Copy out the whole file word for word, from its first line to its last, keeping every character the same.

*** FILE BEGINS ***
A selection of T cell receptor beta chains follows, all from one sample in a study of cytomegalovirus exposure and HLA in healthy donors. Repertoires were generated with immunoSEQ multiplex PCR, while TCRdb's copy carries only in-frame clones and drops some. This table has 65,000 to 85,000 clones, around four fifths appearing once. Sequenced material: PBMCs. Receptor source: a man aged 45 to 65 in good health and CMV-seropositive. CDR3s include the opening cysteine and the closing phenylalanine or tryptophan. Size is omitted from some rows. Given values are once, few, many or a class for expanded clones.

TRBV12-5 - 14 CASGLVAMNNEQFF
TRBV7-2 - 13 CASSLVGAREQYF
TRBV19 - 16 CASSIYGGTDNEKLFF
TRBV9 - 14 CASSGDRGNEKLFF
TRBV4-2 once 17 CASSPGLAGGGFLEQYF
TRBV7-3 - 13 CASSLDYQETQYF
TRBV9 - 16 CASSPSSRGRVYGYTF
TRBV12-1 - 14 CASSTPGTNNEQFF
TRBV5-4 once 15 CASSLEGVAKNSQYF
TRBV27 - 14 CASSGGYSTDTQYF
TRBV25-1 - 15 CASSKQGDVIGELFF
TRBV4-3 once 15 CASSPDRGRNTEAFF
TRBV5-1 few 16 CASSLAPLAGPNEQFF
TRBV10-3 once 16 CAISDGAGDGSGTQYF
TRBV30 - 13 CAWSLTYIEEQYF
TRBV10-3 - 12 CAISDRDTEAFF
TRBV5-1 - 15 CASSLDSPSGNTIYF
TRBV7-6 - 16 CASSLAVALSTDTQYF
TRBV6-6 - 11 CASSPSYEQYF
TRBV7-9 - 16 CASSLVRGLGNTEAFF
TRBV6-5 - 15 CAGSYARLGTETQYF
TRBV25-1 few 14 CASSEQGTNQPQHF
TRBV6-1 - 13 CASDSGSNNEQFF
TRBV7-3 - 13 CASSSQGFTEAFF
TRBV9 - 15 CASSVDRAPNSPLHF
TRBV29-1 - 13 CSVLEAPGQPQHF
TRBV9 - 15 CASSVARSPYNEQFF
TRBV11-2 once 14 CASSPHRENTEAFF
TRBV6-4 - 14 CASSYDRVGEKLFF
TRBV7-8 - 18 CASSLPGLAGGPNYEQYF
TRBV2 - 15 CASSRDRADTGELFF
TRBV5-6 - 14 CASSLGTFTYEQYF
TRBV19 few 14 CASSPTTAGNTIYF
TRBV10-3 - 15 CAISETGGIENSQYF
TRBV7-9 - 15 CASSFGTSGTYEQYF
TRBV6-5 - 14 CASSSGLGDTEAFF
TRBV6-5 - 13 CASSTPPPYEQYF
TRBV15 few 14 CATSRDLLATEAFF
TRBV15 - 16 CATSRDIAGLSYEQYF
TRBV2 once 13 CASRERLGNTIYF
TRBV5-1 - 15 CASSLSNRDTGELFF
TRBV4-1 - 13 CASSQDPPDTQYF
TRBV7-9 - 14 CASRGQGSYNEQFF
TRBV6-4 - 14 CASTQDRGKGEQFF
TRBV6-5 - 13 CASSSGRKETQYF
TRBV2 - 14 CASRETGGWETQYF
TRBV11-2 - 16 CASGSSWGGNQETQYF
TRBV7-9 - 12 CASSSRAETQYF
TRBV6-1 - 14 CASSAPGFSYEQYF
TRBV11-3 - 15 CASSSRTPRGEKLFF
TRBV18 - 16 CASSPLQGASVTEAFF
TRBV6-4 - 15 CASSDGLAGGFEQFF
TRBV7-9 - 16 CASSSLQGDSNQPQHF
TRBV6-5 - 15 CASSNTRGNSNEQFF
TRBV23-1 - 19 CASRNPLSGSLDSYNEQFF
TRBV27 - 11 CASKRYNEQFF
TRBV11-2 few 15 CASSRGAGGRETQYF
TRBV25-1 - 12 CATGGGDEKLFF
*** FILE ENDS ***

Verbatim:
A selection of T cell receptor beta chains follows, all from one sample in a study of cytomegalovirus exposure and HLA in healthy donors. Repertoires were generated with immunoSEQ multiplex PCR, while TCRdb's copy carries only in-frame clones and drops some. This table has 65,000 to 85,000 clones, around four fifths appearing once. Sequenced material: PBMCs. Receptor source: a man aged 45 to 65 in good health and CMV-seropositive. CDR3s include the opening cysteine and the closing phenylalanine or tryptophan. Size is omitted from some rows. Given values are once, few, many or a class for expanded clones.

TRBV12-5 - 14 CASGLVAMNNEQFF
TRBV7-2 - 13 CASSLVGAREQYF
TRBV19 - 16 CASSIYGGTDNEKLFF
TRBV9 - 14 CASSGDRGNEKLFF
TRBV4-2 once 17 CASSPGLAGGGFLEQYF
TRBV7-3 - 13 CASSLDYQETQYF
TRBV9 - 16 CASSPSSRGRVYGYTF
TRBV12-1 - 14 CASSTPGTNNEQFF
TRBV5-4 once 15 CASSLEGVAKNSQYF
TRBV27 - 14 CASSGGYSTDTQYF
TRBV25-1 - 15 CASSKQGDVIGELFF
TRBV4-3 once 15 CASSPDRGRNTEAFF
TRBV5-1 few 16 CASSLAPLAGPNEQFF
TRBV10-3 once 16 CAISDGAGDGSGTQYF
TRBV30 - 13 CAWSLTYIEEQYF
TRBV10-3 - 12 CAISDRDTEAFF
TRBV5-1 - 15 CASSLDSPSGNTIYF
TRBV7-6 - 16 CASSLAVALSTDTQYF
TRBV6-6 - 11 CASSPSYEQYF
TRBV7-9 - 16 CASSLVRGLGNTEAFF
TRBV6-5 - 15 CAGSYARLGTETQYF
TRBV25-1 few 14 CASSEQGTNQPQHF
TRBV6-1 - 13 CASDSGSNNEQFF
TRBV7-3 - 13 CASSSQGFTEAFF
TRBV9 - 15 CASSVDRAPNSPLHF
TRBV29-1 - 13 CSVLEAPGQPQHF
TRBV9 - 15 CASSVARSPYNEQFF
TRBV11-2 once 14 CASSPHRENTEAFF
TRBV6-4 - 14 CASSYDRVGEKLFF
TRBV7-8 - 18 CASSLPGLAGGPNYEQYF
TRBV2 - 15 CASSRDRADTGELFF
TRBV5-6 - 14 CASSLGTFTYEQYF
TRBV19 few 14 CASSPTTAGNTIYF
TRBV10-3 - 15 CAISETGGIENSQYF
TRBV7-9 - 15 CASSFGTSGTYEQYF
TRBV6-5 - 14 CASSSGLGDTEAFF
TRBV6-5 - 13 CASSTPPPYEQYF
TRBV15 few 14 CATSRDLLATEAFF
TRBV15 - 16 CATSRDIAGLSYEQYF
TRBV2 once 13 CASRERLGNTIYF
TRBV5-1 - 15 CASSLSNRDTGELFF
TRBV4-1 - 13 CASSQDPPDTQYF
TRBV7-9 - 14 CASRGQGSYNEQFF
TRBV6-4 - 14 CASTQDRGKGEQFF
TRBV6-5 - 13 CASSSGRKETQYF
TRBV2 - 14 CASRETGGWETQYF
TRBV11-2 - 16 CASGSSWGGNQETQYF
TRBV7-9 - 12 CASSSRAETQYF
TRBV6-1 - 14 CASSAPGFSYEQYF
TRBV11-3 - 15 CASSSRTPRGEKLFF
TRBV18 - 16 CASSPLQGASVTEAFF
TRBV6-4 - 15 CASSDGLAGGFEQFF
TRBV7-9 - 16 CASSSLQGDSNQPQHF
TRBV6-5 - 15 CASSNTRGNSNEQFF
TRBV23-1 - 19 CASRNPLSGSLDSYNEQFF
TRBV27 - 11 CASKRYNEQFF
TRBV11-2 few 15 CASSRGAGGRETQYF
TRBV25-1 - 12 CATGGGDEKLFF